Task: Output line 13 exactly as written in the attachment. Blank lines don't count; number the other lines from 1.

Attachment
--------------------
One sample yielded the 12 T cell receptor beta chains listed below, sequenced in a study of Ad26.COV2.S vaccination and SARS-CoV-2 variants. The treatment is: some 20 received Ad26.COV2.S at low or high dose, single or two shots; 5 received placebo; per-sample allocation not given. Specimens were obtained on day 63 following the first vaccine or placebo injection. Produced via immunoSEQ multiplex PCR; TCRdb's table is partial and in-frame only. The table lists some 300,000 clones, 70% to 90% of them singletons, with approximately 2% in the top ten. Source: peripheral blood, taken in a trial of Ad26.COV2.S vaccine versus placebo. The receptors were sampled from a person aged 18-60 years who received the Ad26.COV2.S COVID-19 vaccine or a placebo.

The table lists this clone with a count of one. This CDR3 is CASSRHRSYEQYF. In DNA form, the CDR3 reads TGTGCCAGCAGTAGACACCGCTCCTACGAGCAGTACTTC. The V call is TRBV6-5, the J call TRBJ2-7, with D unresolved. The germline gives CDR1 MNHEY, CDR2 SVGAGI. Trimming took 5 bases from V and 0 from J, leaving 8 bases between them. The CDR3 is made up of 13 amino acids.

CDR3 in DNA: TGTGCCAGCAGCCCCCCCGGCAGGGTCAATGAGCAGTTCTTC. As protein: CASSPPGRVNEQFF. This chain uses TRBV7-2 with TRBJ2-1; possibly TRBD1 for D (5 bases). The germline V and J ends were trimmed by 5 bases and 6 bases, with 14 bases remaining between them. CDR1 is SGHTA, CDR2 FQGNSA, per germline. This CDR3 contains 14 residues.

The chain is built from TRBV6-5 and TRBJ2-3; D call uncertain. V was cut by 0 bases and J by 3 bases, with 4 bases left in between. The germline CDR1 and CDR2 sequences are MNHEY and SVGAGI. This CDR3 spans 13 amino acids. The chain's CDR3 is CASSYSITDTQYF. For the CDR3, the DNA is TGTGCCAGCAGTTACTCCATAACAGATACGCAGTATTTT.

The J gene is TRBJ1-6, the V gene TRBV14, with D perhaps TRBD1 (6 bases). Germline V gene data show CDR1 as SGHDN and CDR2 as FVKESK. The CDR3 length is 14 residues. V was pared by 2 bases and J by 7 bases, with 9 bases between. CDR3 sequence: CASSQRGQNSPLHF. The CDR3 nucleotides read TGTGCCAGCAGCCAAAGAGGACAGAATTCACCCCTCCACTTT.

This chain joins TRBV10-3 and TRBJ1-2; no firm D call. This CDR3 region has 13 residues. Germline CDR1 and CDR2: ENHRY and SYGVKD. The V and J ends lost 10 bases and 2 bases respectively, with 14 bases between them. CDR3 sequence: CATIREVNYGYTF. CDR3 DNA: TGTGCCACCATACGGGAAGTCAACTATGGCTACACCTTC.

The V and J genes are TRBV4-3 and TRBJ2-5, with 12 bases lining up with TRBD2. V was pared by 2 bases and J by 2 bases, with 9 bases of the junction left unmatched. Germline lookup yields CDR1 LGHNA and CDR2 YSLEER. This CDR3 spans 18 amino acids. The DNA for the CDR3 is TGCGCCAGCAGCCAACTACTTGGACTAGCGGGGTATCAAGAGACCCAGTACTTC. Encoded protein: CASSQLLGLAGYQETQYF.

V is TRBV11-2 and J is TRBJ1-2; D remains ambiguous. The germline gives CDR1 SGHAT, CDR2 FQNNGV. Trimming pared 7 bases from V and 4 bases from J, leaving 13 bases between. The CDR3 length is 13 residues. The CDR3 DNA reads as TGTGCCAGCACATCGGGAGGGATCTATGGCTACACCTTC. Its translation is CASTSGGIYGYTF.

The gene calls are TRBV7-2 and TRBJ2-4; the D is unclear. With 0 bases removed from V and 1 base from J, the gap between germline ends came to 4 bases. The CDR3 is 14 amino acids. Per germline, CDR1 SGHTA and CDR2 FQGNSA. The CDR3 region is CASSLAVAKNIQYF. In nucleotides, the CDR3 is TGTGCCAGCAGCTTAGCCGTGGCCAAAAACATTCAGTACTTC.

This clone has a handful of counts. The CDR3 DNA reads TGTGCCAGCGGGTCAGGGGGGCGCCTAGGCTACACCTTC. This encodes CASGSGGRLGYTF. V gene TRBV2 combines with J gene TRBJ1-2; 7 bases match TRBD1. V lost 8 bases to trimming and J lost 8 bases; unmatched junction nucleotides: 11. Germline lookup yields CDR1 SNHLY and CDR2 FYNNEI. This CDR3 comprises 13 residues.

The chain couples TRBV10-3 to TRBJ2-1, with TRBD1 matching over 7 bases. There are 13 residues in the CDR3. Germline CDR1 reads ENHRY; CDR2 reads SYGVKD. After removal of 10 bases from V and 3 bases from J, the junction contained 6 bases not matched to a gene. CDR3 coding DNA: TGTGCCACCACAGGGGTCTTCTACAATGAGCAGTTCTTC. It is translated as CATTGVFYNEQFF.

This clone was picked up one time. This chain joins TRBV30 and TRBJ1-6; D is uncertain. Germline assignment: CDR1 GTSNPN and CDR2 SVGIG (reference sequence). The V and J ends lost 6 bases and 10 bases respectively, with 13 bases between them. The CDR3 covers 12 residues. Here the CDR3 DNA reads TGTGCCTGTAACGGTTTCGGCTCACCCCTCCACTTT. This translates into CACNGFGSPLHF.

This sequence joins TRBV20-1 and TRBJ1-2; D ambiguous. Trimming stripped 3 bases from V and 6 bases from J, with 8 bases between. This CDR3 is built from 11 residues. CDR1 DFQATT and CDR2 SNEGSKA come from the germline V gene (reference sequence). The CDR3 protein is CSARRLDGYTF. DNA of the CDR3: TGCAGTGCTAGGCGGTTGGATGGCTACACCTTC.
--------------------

This sequence joins TRBV20-1 and TRBJ1-2; D ambiguous. Trimming stripped 3 bases from V and 6 bases from J, with 8 bases between. This CDR3 is built from 11 residues. CDR1 DFQATT and CDR2 SNEGSKA come from the germline V gene (reference sequence). The CDR3 protein is CSARRLDGYTF. DNA of the CDR3: TGCAGTGCTAGGCGGTTGGATGGCTACACCTTC.